COVID-19 violations NSW government is urged to withdraw 29,000 fines

COVID-19 violations NSW government is urged to withdraw 29,000 fines

A New South Wales Supreme Court’s judgment has canceled more than 29,000 COVID-19 fines because it failed to provide enough detail to the recipient about the alleged infringement.

The withdrawals were forced by a New South Wales (NSW) Supreme Court case brought by the Redfern Legal Centre after being found to be invalid.

A test case run by the Redfern Legal Centre initially focused on the treatment of 3 individuals who were fined during the pandemic.

In August 2021, Rohan Pank, one of the plaintiffs, was fined for sitting in a park 1 km from his home while taking a short break from exercising.

Pank challenged the fine twice receiving wildly different reasons as to why he had committed an offense.

The government classified what he had been doing, sitting for relaxation an acceptable form of recreation not long after the fine. Pank’s fine was withdrawn and described at the time as ridiculous.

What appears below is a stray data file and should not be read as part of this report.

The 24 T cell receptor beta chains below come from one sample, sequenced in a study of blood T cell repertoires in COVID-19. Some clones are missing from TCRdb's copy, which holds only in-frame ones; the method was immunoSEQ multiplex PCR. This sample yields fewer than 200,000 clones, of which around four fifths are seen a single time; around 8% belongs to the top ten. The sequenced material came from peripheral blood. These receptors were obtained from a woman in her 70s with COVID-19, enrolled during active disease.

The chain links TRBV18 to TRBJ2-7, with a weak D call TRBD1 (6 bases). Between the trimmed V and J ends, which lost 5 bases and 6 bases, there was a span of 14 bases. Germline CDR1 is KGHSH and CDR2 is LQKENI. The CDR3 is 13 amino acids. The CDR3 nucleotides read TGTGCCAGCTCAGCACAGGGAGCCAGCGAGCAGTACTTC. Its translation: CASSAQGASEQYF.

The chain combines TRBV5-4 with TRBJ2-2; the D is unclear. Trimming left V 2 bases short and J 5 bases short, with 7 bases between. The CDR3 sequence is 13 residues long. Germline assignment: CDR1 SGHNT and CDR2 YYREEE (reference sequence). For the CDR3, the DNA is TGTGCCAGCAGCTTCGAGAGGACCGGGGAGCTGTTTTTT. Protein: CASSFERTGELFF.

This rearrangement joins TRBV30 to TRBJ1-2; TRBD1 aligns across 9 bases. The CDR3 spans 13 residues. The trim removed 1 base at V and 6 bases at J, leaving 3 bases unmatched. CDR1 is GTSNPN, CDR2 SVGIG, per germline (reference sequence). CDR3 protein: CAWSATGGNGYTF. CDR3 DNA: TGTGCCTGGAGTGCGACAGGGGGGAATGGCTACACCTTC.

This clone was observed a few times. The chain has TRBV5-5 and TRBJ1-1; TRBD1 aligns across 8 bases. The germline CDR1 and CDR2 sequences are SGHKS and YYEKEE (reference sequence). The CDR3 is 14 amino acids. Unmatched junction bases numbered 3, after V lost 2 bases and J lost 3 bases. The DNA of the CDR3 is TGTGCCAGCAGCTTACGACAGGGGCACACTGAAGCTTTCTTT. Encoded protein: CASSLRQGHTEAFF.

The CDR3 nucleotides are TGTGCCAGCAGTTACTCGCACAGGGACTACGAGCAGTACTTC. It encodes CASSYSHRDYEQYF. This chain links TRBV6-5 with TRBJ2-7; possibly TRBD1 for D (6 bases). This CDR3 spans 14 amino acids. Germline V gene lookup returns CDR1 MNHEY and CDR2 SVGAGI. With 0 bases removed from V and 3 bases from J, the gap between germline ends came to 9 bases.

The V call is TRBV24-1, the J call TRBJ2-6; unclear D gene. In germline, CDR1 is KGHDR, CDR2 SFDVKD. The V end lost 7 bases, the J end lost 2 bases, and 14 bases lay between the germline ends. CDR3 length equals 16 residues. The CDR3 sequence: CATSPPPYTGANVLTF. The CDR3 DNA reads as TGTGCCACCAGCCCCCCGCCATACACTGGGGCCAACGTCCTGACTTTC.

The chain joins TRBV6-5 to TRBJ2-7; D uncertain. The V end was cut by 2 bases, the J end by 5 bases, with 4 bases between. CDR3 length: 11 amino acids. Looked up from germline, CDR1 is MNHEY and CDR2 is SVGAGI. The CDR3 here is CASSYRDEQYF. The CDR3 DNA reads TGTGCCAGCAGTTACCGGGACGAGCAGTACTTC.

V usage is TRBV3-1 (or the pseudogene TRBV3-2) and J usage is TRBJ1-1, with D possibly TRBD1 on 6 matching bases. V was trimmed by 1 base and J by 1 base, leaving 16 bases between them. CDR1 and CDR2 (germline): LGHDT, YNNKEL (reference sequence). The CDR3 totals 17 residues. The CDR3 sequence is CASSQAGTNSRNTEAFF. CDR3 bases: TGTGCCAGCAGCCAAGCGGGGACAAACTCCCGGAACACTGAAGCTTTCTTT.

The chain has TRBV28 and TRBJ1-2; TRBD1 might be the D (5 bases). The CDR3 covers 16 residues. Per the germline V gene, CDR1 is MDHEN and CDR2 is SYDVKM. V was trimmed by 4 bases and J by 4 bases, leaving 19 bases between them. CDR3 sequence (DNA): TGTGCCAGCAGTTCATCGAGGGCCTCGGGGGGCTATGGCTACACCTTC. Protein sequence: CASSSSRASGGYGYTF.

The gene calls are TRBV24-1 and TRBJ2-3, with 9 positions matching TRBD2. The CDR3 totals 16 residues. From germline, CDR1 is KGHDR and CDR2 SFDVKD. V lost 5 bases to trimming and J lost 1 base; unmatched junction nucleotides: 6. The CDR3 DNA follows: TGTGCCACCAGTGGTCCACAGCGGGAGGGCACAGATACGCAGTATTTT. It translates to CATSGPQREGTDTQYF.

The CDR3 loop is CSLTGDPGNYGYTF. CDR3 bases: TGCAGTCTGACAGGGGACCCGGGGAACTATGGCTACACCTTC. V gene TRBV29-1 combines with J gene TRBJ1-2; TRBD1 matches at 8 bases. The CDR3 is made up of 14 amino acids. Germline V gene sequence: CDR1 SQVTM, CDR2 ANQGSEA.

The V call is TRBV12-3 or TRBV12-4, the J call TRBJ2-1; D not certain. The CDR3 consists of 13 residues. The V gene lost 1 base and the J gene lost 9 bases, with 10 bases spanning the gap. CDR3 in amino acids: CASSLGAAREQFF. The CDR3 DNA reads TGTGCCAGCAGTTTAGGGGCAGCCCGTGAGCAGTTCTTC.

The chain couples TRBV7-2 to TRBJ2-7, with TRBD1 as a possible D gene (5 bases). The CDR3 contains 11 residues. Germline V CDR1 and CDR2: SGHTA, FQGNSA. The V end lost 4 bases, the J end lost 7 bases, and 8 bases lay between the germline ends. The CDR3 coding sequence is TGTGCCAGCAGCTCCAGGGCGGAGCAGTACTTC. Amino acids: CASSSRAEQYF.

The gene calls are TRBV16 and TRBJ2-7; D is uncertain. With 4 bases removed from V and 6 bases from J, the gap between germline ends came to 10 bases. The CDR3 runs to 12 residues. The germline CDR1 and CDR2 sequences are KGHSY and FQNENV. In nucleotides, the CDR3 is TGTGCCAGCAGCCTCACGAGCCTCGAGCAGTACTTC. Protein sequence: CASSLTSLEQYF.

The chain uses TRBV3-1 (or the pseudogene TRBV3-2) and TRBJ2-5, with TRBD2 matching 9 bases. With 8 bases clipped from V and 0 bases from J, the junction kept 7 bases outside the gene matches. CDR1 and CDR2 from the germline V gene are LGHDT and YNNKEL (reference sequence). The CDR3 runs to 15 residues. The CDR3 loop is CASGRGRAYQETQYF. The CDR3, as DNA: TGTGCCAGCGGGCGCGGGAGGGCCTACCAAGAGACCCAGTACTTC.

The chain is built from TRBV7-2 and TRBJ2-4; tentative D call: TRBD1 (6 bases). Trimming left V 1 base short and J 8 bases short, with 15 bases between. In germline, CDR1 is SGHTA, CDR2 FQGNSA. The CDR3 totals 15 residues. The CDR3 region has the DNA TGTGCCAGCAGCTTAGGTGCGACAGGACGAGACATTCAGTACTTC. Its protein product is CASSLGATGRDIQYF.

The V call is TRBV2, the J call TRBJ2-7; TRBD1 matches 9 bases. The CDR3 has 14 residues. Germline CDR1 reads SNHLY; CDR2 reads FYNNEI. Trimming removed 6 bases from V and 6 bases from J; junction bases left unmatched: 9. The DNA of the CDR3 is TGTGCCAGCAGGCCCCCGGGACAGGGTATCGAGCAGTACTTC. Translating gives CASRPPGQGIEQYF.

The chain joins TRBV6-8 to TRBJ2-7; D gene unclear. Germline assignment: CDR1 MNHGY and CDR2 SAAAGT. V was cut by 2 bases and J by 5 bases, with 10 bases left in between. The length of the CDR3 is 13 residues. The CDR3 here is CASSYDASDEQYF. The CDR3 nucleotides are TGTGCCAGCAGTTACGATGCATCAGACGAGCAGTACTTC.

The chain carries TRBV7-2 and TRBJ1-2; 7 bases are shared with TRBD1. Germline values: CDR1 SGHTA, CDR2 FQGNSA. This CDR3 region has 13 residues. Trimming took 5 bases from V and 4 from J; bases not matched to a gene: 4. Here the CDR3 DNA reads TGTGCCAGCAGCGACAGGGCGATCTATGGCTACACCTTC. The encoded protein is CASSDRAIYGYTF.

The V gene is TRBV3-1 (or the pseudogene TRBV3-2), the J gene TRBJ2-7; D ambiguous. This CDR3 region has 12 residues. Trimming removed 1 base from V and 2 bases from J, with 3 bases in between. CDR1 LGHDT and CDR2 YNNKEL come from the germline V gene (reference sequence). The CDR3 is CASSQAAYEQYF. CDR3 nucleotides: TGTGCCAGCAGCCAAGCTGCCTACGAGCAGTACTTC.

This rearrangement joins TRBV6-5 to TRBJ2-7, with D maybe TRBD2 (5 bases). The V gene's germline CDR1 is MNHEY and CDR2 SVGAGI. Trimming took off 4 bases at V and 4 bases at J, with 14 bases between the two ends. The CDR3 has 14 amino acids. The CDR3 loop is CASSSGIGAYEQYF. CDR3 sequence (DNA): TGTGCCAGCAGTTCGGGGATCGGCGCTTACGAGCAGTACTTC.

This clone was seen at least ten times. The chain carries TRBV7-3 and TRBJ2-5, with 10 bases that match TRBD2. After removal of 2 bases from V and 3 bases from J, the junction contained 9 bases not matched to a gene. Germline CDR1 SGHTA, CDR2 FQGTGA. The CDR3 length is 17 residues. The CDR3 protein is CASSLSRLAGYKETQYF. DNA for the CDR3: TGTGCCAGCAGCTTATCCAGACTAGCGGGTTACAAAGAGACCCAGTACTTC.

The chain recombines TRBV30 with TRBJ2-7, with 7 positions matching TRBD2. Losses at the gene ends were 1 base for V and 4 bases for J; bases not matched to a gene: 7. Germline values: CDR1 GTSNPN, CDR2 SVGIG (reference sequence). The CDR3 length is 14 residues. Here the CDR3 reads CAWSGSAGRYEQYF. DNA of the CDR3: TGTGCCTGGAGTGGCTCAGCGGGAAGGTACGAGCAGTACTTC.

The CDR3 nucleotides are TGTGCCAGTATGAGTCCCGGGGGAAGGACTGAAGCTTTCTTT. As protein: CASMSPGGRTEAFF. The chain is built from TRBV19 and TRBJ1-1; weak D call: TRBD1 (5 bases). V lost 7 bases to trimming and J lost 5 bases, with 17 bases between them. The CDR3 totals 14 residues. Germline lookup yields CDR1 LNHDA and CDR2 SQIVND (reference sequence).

The fines issued did not adhere to the legal definition, according to the Supreme Court ruling, for a fine to be valid, an offense must be clearly stated in reference to a specific act, policy, or law that was allegedly broken.

Fines were issued to people not complying with lockdown orders or social distancing measures providing such information, the court ruled, was a minimum requirement under NSW law determining whether it should be disputed.

The NSW government has declined to withdraw another 29,017 COVID-19 fines despite the ruling attracting significant scrutiny on handling the COVID fine enforcement.

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